News & Events

UMPI to unveil 3-D Sun model on day of solar eclipse

Following a successful, four-month-long fundraising campaign, the University of Maine at Presque Isle will install and unveil a 23-foot-tall, three-dimensional sun model as the newest addition to its Maine Solar System Model, and do so just in time for the total solar eclipse. Installation is expected to get underway this week and the unveiling will take place on Monday, April 8 at 10 a.m. in front of Preble Hall. All are invited to attend this special event.

This new installation allows the largest object in the solar system model to be viewable from U.S. Route 1—like other planets and moons—and provides convenient parking nearby for campus visitors. The Maine Solar System Model, which stretches almost 100 miles along U.S. Route 1 from Presque Isle to Topsfield, Maine, is the largest scale model of the solar system in the western hemisphere, and the second largest such model in the world. It features nine planets (including Pluto, which was a planet when the model was first established), three dwarf planets (including Pluto, based on its current status and present location closer to the Sun), and seven associated large moons at Earth, Jupiter, Saturn, and Pluto.

“Together, we’ve achieved an incredible milestone with the Maine Solar System Model, giving the sun a highly visible outdoor presence and aligning it with the other planets in the model,” UMPI President Ray Rice said. “We are incredibly grateful to the donors who made this $75,000 project possible and excited to unveil our new sun on April 8.”

The original sun model is painted on the interior walls of the first through third floors of Folsom Hall with a leading edge that extends down the building’s main stairwell. Its indoor location and mostly 2-D structure have made it difficult for visitors to find the model; for years, one of the most frequent questions asked by campus visitors has been, ‘Where is the Sun?’. Those problems disappear with the new installation, which features a quarter-circle base, a 23-foot radius, and four nearly 40-foot-long arches that extend from the top of a 23-foot-tall post to the margins of the base.

“This new sun won’t eclipse our real sun, but it will be a marvel to behold,” Dr. Kevin McCartney, recently retired UMPI Professor of Geology, Maine Solar System Model coordinator, and fundraising lead, said. “Our Maine Solar System Model brings countless visitors to the County every year, has a very real impact on our region’s economic development, and is an incredible educational tool for northern Maine. Being able to unveil this 3-D sun has been an effort 20 years in the making, and I couldn’t be happier to see it established for generations of people who want to understand the sheer vastness of our solar system.”

Once engineering and design work on the project was completed by B.R. Smith Associates last year, groundwork at the site was done by Soderberg Construction in the fall. A&L Construction created concrete piers and inserted footings for the post and arches. Northeast Doran of Skowhegan fabricated the metal pieces and Central Maine Industrial Painting painted the entire structure with a yellow enamel paint. Falcon Transportation will transport the materials from Skowhegan to Presque Isle and Buck Construction will handle the upcoming installation and related crane work.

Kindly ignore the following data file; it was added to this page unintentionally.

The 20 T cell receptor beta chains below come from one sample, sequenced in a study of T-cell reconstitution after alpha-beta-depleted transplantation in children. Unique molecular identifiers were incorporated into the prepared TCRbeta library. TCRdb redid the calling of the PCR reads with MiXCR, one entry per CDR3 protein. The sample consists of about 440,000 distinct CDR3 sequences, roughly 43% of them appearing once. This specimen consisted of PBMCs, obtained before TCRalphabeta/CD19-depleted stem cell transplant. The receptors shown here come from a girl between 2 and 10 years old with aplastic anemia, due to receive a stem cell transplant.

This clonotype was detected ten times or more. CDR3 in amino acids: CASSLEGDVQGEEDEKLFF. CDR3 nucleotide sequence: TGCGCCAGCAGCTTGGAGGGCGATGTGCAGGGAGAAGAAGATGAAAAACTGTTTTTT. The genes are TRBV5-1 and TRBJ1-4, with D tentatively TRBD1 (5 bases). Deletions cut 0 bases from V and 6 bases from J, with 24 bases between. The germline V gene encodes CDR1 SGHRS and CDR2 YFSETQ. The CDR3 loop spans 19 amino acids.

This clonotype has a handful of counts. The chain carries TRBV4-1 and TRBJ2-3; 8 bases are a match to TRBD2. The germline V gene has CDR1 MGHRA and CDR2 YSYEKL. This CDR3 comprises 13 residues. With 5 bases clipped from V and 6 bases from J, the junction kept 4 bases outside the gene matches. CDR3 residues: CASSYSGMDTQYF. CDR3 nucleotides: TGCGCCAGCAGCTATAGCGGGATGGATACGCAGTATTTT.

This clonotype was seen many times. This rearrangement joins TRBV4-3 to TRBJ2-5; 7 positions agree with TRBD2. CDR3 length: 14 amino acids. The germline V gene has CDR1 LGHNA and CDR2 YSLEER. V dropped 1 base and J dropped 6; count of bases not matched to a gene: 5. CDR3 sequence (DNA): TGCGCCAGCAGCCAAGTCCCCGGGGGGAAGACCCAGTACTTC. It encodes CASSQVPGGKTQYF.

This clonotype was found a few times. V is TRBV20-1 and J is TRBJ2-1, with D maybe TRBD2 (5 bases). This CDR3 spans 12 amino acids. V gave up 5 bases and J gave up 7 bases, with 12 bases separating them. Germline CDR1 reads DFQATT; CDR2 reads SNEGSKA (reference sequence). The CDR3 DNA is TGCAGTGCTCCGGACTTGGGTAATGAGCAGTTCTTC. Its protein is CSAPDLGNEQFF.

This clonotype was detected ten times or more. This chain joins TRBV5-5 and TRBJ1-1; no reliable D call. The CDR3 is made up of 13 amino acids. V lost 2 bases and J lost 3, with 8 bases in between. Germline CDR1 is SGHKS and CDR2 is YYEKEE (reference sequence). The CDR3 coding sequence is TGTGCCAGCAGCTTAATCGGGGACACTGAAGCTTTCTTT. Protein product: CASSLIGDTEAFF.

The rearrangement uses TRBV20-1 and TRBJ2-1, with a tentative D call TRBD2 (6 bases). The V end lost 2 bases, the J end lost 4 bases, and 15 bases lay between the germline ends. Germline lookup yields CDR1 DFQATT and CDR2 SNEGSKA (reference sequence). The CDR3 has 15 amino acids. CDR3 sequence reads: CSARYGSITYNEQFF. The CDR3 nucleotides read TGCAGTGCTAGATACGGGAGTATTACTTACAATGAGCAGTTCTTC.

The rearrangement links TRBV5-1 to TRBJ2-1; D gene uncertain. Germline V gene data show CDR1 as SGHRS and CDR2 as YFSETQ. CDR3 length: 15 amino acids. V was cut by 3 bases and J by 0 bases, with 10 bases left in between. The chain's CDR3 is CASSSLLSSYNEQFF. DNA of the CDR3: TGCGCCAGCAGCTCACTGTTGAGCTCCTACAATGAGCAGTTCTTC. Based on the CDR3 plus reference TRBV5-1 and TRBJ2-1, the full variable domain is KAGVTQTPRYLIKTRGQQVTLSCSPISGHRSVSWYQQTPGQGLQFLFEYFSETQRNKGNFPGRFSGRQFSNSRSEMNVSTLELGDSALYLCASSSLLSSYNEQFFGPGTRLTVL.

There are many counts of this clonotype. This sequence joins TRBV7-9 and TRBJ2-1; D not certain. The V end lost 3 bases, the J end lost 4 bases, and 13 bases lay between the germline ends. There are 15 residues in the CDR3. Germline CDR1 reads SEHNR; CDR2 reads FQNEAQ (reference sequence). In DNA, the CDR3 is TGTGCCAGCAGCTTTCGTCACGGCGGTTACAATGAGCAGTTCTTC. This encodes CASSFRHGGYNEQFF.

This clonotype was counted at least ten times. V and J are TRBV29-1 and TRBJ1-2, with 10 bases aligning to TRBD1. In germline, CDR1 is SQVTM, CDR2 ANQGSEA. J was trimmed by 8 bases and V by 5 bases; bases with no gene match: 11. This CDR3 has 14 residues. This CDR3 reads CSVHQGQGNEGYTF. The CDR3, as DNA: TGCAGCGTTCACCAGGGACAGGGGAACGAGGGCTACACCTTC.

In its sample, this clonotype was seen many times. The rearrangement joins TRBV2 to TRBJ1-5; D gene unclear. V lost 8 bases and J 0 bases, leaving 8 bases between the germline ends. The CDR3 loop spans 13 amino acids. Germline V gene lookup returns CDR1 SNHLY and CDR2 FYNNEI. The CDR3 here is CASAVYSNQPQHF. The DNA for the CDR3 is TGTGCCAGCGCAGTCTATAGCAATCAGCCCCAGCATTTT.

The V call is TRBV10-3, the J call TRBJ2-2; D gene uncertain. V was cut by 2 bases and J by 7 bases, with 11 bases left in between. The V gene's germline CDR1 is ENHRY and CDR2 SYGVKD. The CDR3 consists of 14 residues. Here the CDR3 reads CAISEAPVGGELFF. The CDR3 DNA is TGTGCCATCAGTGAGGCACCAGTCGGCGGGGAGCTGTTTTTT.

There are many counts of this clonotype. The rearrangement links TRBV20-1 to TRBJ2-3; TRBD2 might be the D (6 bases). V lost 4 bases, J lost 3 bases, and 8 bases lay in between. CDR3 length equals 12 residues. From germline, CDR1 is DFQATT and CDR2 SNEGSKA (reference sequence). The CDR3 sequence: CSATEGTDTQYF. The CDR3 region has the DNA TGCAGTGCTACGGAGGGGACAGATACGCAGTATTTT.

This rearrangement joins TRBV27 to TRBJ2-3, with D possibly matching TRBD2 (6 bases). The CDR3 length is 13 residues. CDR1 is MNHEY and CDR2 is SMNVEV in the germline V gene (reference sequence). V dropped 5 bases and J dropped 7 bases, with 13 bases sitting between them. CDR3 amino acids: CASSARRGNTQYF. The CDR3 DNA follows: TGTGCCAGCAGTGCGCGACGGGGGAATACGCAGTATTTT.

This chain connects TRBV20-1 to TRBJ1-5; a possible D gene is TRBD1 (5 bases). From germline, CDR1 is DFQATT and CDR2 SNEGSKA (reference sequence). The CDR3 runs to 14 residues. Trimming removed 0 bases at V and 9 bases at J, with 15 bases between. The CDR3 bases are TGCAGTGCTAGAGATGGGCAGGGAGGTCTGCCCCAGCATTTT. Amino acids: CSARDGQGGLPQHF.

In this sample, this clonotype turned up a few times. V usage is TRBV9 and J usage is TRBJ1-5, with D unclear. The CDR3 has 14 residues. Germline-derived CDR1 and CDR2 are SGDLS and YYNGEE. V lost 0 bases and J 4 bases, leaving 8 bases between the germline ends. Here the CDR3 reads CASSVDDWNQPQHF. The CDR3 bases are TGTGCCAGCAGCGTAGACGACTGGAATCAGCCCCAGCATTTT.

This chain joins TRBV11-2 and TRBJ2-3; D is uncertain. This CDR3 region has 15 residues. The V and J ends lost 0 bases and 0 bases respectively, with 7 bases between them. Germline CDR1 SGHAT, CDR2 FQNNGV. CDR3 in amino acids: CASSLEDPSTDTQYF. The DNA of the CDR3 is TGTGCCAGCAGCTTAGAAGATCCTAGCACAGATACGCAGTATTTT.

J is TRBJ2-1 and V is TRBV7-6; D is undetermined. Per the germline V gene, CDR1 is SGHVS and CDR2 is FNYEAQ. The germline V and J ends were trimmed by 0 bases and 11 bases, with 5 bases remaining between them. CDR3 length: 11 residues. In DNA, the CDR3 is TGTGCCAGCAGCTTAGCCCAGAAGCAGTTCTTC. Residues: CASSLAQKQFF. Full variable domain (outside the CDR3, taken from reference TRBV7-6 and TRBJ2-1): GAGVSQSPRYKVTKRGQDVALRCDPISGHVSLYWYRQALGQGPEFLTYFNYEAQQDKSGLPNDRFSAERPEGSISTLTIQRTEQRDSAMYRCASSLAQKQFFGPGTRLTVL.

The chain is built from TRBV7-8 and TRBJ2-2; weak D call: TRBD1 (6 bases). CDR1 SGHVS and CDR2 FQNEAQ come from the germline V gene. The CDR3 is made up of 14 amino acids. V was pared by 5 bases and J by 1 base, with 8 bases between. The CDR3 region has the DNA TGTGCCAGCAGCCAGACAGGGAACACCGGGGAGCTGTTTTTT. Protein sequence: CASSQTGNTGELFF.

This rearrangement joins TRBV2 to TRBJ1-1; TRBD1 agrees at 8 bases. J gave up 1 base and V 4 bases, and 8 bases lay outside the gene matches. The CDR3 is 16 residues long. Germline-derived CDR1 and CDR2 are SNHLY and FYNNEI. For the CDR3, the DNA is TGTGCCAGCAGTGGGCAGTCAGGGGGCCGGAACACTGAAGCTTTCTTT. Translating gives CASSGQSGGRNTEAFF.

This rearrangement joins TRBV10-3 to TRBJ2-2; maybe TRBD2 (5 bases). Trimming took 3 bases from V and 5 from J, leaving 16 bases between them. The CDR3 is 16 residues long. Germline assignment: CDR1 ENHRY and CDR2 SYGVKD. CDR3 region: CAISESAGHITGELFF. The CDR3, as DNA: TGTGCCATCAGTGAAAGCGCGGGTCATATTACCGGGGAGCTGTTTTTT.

Later this year, a concrete pad with walkways and signage will be added to the site and McCartney hopes to add a granite bench as well.

Ahead of the unveiling, the finished installation will be covered with a large swath of material that University leaders are fondly referring to as a “sundress”. University officials and special guests will be on hand for the official unveiling and dedication on April 8.

“We are so fortunate to be surrounded by such a giving community,” Dr. Deborah Roark, Executive Director of University Advancement and External Affairs, said. “The Maine Solar System Model has always been a symbol of how a community can come together and make something truly spectacular happen, and this new addition emphasizes that even more as we were able to make it a reality just in time for the total solar eclipse.”

Established by UMPI and the northern Maine community, the Maine Solar System Model was built entirely by volunteers, with all materials and labor donated. This larger-than-life community project involved a consortium of 12 schools and more than 700 businesses and individuals throughout northern Maine. Dedicated in 2003, this three-dimensional model is presented at a scale of one mile equaling one astronomic unit (AU). One AU is the distance from the Earth to the sun, or 93,000,000 miles, meaning a person traveling at seven miles an hour alongside the model would be moving at the speed of light. The Maine Solar System Model combines the fun of a scavenger hunt with a science education experience like no other—the chance to witness the sheer expanse of the solar system by driving it mile by mile. To learn more, visit www.mainesolarsystem.com.